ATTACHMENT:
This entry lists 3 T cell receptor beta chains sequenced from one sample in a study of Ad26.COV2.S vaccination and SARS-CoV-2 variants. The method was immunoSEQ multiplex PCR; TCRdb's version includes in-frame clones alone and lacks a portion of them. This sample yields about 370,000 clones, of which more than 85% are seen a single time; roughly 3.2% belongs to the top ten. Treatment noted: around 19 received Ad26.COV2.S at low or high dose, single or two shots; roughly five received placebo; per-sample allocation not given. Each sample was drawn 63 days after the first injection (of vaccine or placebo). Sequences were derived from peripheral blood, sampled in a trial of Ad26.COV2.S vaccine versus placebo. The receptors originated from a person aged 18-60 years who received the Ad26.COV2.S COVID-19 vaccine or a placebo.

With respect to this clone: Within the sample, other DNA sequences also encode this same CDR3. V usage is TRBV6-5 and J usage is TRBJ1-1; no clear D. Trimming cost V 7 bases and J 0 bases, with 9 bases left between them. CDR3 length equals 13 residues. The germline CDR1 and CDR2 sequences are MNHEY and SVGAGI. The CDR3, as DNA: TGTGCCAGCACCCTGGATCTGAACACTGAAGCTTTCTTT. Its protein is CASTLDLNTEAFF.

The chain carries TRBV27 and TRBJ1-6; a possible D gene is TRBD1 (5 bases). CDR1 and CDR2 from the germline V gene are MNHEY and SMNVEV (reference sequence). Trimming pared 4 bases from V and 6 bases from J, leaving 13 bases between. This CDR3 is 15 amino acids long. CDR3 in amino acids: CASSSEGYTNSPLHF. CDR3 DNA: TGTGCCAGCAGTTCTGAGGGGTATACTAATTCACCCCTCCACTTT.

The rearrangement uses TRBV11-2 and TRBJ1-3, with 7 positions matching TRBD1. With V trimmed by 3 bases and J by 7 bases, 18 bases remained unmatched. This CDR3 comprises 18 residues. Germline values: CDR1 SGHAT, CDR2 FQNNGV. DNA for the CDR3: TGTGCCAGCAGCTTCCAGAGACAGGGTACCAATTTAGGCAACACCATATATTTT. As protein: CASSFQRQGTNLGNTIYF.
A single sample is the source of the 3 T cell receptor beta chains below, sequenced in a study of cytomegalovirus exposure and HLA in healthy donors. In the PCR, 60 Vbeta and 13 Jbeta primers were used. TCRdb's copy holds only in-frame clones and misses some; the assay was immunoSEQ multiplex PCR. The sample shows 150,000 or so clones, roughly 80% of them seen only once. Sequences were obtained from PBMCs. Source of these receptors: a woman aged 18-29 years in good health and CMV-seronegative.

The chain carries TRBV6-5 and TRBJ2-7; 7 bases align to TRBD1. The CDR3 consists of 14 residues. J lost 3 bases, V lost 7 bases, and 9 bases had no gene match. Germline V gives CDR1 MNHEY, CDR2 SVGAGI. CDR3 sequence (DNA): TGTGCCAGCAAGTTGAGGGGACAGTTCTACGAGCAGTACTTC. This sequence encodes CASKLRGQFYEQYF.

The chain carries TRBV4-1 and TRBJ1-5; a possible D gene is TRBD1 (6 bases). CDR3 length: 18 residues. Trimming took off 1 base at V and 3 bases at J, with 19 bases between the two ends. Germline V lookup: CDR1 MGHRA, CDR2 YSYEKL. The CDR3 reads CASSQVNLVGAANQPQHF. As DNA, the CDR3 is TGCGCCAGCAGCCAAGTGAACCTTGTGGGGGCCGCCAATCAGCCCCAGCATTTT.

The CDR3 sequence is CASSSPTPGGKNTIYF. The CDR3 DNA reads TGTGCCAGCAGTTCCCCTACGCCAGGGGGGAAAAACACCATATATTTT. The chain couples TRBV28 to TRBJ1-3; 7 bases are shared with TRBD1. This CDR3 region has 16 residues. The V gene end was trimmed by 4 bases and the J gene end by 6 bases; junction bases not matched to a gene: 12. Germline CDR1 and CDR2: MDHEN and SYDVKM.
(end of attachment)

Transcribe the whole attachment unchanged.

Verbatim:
This entry lists 3 T cell receptor beta chains sequenced from one sample in a study of Ad26.COV2.S vaccination and SARS-CoV-2 variants. The method was immunoSEQ multiplex PCR; TCRdb's version includes in-frame clones alone and lacks a portion of them. This sample yields about 370,000 clones, of which more than 85% are seen a single time; roughly 3.2% belongs to the top ten. Treatment noted: around 19 received Ad26.COV2.S at low or high dose, single or two shots; roughly five received placebo; per-sample allocation not given. Each sample was drawn 63 days after the first injection (of vaccine or placebo). Sequences were derived from peripheral blood, sampled in a trial of Ad26.COV2.S vaccine versus placebo. The receptors originated from a person aged 18-60 years who received the Ad26.COV2.S COVID-19 vaccine or a placebo.

With respect to this clone: Within the sample, other DNA sequences also encode this same CDR3. V usage is TRBV6-5 and J usage is TRBJ1-1; no clear D. Trimming cost V 7 bases and J 0 bases, with 9 bases left between them. CDR3 length equals 13 residues. The germline CDR1 and CDR2 sequences are MNHEY and SVGAGI. The CDR3, as DNA: TGTGCCAGCACCCTGGATCTGAACACTGAAGCTTTCTTT. Its protein is CASTLDLNTEAFF.

The chain carries TRBV27 and TRBJ1-6; a possible D gene is TRBD1 (5 bases). CDR1 and CDR2 from the germline V gene are MNHEY and SMNVEV (reference sequence). Trimming pared 4 bases from V and 6 bases from J, leaving 13 bases between. This CDR3 is 15 amino acids long. CDR3 in amino acids: CASSSEGYTNSPLHF. CDR3 DNA: TGTGCCAGCAGTTCTGAGGGGTATACTAATTCACCCCTCCACTTT.

The rearrangement uses TRBV11-2 and TRBJ1-3, with 7 positions matching TRBD1. With V trimmed by 3 bases and J by 7 bases, 18 bases remained unmatched. This CDR3 comprises 18 residues. Germline values: CDR1 SGHAT, CDR2 FQNNGV. DNA for the CDR3: TGTGCCAGCAGCTTCCAGAGACAGGGTACCAATTTAGGCAACACCATATATTTT. As protein: CASSFQRQGTNLGNTIYF.
A single sample is the source of the 3 T cell receptor beta chains below, sequenced in a study of cytomegalovirus exposure and HLA in healthy donors. In the PCR, 60 Vbeta and 13 Jbeta primers were used. TCRdb's copy holds only in-frame clones and misses some; the assay was immunoSEQ multiplex PCR. The sample shows 150,000 or so clones, roughly 80% of them seen only once. Sequences were obtained from PBMCs. Source of these receptors: a woman aged 18-29 years in good health and CMV-seronegative.

The chain carries TRBV6-5 and TRBJ2-7; 7 bases align to TRBD1. The CDR3 consists of 14 residues. J lost 3 bases, V lost 7 bases, and 9 bases had no gene match. Germline V gives CDR1 MNHEY, CDR2 SVGAGI. CDR3 sequence (DNA): TGTGCCAGCAAGTTGAGGGGACAGTTCTACGAGCAGTACTTC. This sequence encodes CASKLRGQFYEQYF.

The chain carries TRBV4-1 and TRBJ1-5; a possible D gene is TRBD1 (6 bases). CDR3 length: 18 residues. Trimming took off 1 base at V and 3 bases at J, with 19 bases between the two ends. Germline V lookup: CDR1 MGHRA, CDR2 YSYEKL. The CDR3 reads CASSQVNLVGAANQPQHF. As DNA, the CDR3 is TGCGCCAGCAGCCAAGTGAACCTTGTGGGGGCCGCCAATCAGCCCCAGCATTTT.

The CDR3 sequence is CASSSPTPGGKNTIYF. The CDR3 DNA reads TGTGCCAGCAGTTCCCCTACGCCAGGGGGGAAAAACACCATATATTTT. The chain couples TRBV28 to TRBJ1-3; 7 bases are shared with TRBD1. This CDR3 region has 16 residues. The V gene end was trimmed by 4 bases and the J gene end by 6 bases; junction bases not matched to a gene: 12. Germline CDR1 and CDR2: MDHEN and SYDVKM.